Ukrainian singer Jamala has won this year’s Eurovision song contest with one of the few entries that could be seen as a political statement — a reference to the Soviet deportation of ethnic Tatars from the Crimean Peninsula in the early 1940s.
The 33-year-old singer is from the Crimean Peninsula, which Russia annexed in 2014, sparking an armed conflict between Ukrainians loyal to Kyiv and pro-Russian separatists. Her song, “1944,” refers to her Tatar relatives, but has also been seen as a veiled reference to the current conflict.
Jamala, whose full name is Susana Jamaladinova, took the top score in competition with 41 other competitors from Europe, Australia and Israel. The nearly four-hour final round was broadcast live Saturday in Europe, China, Australia, New Zealand and, for the first time, the United States.
Famous Eurovision winners of the past include Swedish pop group ABBA in 1974, Canadian singer Celine Dion in 1988 (who, oddly, represented Switzerland) and Russian female duo Tatu in 2003.
Performers once were compelled to sing in their native languages, but since that rule was changed in the late 1990s, most performers now sing in English, even if they only learn the English lyrics phonetically. Judging a winner is a complicated process involving the votes of official judges and viewers combined.
Eurovision is known for its showy performances, including elaborate costumes, sets and gimmicks. One of this year’s notable entries in the semifinals was the Belarusian performer IVAN, who spells his single name in all capital letters and wanted to give his live performance naked with live wolves on stage.
The talent contest known for wild costumes and over-the-top performances drew 200 million viewers for its final round last year.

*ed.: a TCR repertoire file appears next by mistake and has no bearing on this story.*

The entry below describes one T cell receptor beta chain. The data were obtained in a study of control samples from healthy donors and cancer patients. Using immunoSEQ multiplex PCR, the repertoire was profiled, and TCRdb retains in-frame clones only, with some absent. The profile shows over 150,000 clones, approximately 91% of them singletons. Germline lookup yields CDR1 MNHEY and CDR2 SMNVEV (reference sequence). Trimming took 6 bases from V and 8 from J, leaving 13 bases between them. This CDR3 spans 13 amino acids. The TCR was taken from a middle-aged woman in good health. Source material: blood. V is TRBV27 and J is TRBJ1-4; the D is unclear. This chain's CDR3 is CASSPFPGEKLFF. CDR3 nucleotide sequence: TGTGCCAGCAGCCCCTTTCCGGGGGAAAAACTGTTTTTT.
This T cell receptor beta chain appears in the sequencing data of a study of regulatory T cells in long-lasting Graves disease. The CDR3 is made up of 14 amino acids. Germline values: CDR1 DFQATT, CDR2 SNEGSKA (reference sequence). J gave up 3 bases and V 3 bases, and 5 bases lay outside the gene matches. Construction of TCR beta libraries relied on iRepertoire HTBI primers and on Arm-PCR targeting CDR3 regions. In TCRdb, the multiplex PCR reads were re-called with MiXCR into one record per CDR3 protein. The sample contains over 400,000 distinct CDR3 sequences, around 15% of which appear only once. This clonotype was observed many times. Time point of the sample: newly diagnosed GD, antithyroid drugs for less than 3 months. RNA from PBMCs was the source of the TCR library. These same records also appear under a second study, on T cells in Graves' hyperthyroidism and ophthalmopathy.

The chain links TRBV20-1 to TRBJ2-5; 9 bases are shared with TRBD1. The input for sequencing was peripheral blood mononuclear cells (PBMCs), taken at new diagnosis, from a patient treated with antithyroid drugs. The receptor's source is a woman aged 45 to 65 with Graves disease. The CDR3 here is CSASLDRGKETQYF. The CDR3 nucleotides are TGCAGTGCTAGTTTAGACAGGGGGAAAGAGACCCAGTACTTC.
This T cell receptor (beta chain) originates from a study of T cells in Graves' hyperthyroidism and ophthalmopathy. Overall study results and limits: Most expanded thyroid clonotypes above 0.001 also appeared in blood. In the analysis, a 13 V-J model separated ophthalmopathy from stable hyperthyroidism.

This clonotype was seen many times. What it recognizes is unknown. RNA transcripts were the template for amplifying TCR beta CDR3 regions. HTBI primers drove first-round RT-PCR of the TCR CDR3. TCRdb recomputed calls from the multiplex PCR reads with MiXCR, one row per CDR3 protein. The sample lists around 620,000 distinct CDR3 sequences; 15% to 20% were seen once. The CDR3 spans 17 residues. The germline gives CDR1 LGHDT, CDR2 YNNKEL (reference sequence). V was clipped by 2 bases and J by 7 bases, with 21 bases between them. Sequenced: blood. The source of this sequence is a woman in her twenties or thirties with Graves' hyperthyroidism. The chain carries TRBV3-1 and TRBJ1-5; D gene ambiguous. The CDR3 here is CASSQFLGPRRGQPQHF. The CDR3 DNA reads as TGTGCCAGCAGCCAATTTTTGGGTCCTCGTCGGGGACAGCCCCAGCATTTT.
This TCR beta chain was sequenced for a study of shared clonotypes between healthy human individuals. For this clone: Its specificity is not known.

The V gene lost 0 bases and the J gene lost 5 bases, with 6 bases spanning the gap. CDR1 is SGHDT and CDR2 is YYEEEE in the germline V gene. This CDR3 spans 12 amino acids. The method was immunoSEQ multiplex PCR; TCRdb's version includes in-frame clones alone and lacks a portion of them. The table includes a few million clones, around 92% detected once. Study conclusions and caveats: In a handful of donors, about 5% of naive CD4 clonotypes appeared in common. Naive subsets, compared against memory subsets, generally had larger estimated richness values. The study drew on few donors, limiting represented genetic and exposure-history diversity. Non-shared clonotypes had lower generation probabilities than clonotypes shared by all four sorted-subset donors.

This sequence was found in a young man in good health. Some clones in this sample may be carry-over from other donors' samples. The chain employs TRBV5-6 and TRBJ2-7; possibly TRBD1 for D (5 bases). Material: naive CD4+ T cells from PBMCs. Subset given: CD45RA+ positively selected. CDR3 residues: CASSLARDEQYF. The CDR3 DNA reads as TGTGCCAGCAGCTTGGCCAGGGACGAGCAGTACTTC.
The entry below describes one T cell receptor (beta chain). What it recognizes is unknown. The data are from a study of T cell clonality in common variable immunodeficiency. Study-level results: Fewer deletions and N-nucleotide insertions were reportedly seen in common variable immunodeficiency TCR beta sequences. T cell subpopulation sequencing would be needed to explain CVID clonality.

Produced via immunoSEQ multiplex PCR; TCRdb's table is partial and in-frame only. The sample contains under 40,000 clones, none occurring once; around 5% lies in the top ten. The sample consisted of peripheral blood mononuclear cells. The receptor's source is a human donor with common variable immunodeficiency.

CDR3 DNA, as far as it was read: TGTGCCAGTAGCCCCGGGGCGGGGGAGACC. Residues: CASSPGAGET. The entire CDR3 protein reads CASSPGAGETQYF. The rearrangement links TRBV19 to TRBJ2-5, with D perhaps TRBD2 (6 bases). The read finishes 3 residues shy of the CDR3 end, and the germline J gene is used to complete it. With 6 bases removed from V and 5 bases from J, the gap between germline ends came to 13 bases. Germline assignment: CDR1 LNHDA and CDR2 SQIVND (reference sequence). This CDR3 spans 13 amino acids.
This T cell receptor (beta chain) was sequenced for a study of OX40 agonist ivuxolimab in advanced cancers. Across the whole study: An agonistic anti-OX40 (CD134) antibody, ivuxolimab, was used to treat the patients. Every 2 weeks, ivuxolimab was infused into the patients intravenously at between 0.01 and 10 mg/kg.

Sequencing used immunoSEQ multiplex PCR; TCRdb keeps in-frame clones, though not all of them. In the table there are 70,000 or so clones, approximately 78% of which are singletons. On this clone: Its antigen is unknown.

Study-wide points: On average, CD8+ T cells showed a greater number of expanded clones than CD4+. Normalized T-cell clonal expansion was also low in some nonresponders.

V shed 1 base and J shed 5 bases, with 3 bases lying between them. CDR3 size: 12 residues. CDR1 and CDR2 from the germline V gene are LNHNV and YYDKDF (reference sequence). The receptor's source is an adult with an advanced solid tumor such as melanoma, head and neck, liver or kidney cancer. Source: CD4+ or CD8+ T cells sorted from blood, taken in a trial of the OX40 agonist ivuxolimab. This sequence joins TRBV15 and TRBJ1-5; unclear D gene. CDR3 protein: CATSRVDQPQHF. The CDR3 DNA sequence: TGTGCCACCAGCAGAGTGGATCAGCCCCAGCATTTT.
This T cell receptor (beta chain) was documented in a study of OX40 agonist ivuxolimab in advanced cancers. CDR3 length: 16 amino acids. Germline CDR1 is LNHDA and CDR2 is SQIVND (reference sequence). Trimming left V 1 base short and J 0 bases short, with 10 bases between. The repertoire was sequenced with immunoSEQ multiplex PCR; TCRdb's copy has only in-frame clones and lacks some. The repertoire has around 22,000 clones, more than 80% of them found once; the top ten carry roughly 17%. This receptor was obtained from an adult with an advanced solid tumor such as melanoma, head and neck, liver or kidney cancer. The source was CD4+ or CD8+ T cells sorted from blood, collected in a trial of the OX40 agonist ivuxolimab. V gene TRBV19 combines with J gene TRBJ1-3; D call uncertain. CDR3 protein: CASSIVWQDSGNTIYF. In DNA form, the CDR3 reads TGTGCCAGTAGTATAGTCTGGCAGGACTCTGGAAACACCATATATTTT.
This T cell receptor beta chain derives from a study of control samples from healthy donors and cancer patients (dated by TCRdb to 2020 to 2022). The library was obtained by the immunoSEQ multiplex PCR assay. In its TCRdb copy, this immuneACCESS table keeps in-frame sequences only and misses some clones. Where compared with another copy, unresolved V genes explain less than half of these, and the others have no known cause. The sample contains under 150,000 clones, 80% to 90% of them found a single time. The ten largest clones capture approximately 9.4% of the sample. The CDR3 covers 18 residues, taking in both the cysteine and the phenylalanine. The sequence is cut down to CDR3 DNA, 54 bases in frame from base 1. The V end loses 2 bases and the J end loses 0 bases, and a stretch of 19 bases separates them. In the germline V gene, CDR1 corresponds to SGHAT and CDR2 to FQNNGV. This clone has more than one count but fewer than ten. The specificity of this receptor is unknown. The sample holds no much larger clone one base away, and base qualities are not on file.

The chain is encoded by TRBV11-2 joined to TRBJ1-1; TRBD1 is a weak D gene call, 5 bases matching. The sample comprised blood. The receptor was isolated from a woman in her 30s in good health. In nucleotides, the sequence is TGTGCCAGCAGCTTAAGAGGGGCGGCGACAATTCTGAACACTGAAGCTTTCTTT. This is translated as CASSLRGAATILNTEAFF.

IVAN, who did not advance to the finals, ended up performing clothed, surrounded by wolf holograms instead of live animals.
Eurovision is also associated with gender fluidity, which includes openly gay and transgender performers. Over the last 15 years or so, the contest has gone from being a place to float discreet signals about alternative lifestyles to one in which such ideas can be fully expressed and even celebrated. In fact, the 2014 winner was a drag queen from Austria who performed as “Conchita Wurst” and sported a full beard with a glittery dress and makeup.
The contest has become so well-known for its gay-friendliness that some performers have cheekily begun to refer to it as “the gay World Cup” or “the gay Olympics.” That identity may account for the decision of U.S. network Logo to air the competition this year; Logo is known for gay-friendly programming.
With its ever-broadening global audience and a list of participants that stretches beyond European borders, Eurovision is one event that seems to unite, if just for a few days, dozens of different cultures and ideologies. Apparently, everybody enjoys a good dance party.